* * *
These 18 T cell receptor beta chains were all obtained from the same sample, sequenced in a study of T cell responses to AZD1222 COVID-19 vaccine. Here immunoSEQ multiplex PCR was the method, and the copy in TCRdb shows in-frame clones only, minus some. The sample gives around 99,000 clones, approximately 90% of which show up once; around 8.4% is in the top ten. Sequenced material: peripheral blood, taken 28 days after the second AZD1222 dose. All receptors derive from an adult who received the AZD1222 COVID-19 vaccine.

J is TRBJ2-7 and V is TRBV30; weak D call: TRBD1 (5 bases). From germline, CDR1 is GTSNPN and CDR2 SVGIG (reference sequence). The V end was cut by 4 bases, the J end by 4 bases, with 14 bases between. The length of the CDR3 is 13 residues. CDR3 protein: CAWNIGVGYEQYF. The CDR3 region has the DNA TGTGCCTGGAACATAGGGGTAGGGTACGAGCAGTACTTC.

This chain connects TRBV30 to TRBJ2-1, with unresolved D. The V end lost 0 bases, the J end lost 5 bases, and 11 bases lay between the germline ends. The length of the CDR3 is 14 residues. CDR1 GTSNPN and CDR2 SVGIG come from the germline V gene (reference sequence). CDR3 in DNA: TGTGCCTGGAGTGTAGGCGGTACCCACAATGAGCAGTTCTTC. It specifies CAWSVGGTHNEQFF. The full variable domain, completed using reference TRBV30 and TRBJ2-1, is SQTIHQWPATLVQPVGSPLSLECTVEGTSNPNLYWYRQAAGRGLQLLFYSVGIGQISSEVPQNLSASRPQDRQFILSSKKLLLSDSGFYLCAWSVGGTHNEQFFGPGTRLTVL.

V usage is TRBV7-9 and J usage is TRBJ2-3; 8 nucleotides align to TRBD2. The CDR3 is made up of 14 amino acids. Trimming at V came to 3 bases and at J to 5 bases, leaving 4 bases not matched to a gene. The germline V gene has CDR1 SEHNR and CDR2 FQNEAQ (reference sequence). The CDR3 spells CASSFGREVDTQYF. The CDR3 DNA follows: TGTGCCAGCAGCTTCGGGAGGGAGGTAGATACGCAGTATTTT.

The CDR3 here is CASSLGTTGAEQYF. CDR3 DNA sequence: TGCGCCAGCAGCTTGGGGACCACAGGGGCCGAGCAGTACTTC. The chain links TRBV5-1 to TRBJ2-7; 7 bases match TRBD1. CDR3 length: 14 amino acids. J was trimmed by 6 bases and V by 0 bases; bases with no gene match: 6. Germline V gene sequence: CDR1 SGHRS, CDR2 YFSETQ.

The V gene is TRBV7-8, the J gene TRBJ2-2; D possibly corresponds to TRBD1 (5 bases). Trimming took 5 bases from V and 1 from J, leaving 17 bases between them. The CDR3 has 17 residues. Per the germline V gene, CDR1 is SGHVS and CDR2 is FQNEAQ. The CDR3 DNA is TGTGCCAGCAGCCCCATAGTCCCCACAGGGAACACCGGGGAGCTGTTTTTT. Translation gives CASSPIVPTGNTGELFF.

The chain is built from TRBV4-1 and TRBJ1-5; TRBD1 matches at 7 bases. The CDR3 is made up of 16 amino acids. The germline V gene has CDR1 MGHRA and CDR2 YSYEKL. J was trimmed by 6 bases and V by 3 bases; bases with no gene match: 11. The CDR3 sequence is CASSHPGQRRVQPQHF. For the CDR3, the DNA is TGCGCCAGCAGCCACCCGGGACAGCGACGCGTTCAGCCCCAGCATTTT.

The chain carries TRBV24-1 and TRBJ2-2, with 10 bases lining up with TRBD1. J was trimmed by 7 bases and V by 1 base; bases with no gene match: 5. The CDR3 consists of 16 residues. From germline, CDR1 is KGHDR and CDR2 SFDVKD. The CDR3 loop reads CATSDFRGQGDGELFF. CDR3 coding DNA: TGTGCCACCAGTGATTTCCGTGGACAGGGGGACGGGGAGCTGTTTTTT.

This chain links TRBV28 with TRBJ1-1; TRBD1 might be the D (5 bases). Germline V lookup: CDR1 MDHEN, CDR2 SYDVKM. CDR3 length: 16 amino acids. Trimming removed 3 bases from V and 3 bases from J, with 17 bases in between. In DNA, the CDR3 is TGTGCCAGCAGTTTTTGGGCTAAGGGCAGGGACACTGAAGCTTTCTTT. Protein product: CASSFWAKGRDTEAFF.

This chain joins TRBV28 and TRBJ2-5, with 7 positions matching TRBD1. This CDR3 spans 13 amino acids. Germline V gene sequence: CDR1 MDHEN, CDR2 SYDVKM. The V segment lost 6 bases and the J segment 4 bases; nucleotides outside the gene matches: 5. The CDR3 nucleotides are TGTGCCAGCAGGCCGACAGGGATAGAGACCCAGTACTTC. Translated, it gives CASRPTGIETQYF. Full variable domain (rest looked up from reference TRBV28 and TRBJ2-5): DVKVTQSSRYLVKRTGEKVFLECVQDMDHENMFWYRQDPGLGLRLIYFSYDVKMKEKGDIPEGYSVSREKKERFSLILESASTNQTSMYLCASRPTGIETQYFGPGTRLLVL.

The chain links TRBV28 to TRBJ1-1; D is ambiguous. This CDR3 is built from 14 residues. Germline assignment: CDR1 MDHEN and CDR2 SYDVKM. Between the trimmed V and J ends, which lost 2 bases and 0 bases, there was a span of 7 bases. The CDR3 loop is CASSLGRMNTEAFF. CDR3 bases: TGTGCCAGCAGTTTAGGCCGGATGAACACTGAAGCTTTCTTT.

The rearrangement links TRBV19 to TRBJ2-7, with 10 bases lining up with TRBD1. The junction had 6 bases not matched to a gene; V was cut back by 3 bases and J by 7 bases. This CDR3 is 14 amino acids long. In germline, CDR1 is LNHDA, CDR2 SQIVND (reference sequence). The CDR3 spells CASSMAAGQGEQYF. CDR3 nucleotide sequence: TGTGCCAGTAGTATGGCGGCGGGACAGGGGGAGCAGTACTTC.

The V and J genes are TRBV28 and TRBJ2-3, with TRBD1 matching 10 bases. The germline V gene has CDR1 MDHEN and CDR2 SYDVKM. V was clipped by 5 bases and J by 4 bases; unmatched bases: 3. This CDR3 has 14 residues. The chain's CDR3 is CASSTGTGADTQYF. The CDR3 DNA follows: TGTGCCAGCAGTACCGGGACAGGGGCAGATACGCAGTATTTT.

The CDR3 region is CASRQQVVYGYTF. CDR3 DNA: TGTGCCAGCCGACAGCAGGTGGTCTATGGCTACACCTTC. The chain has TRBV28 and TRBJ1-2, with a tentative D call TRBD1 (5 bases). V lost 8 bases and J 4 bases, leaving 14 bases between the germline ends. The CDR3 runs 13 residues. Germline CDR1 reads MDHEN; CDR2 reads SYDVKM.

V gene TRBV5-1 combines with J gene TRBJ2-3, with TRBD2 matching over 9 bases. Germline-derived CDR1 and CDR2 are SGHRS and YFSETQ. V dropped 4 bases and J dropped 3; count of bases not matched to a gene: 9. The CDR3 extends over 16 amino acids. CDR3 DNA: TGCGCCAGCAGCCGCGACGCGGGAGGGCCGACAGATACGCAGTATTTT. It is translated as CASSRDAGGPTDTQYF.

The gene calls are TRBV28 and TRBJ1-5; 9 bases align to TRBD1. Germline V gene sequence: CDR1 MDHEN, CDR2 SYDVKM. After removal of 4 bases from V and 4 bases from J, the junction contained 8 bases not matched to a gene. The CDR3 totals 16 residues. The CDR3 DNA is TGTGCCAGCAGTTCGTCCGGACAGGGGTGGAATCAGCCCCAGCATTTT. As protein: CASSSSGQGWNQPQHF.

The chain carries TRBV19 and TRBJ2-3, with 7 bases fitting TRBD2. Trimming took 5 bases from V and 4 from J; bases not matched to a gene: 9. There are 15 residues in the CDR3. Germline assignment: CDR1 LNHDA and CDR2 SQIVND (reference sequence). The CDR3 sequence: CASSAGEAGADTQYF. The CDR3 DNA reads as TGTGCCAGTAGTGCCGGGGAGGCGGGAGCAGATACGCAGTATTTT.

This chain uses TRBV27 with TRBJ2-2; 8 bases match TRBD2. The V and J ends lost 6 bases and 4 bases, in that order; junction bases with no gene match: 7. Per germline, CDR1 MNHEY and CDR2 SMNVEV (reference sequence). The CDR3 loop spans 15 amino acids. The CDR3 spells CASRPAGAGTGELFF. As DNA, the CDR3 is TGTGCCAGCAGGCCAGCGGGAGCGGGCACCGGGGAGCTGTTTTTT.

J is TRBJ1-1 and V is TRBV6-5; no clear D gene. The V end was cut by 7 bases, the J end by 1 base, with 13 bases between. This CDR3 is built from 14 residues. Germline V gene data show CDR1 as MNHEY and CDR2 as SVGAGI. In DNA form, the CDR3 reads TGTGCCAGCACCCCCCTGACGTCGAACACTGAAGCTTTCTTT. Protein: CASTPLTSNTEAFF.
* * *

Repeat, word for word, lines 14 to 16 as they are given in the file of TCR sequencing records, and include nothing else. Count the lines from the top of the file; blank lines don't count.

The CDR3 region is CASRQQVVYGYTF. CDR3 DNA: TGTGCCAGCCGACAGCAGGTGGTCTATGGCTACACCTTC. The chain has TRBV28 and TRBJ1-2, with a tentative D call TRBD1 (5 bases). V lost 8 bases and J 4 bases, leaving 14 bases between the germline ends. The CDR3 runs 13 residues. Germline CDR1 reads MDHEN; CDR2 reads SYDVKM.

V gene TRBV5-1 combines with J gene TRBJ2-3, with TRBD2 matching over 9 bases. Germline-derived CDR1 and CDR2 are SGHRS and YFSETQ. V dropped 4 bases and J dropped 3; count of bases not matched to a gene: 9. The CDR3 extends over 16 amino acids. CDR3 DNA: TGCGCCAGCAGCCGCGACGCGGGAGGGCCGACAGATACGCAGTATTTT. It is translated as CASSRDAGGPTDTQYF.

The gene calls are TRBV28 and TRBJ1-5; 9 bases align to TRBD1. Germline V gene sequence: CDR1 MDHEN, CDR2 SYDVKM. After removal of 4 bases from V and 4 bases from J, the junction contained 8 bases not matched to a gene. The CDR3 totals 16 residues. The CDR3 DNA is TGTGCCAGCAGTTCGTCCGGACAGGGGTGGAATCAGCCCCAGCATTTT. As protein: CASSSSGQGWNQPQHF.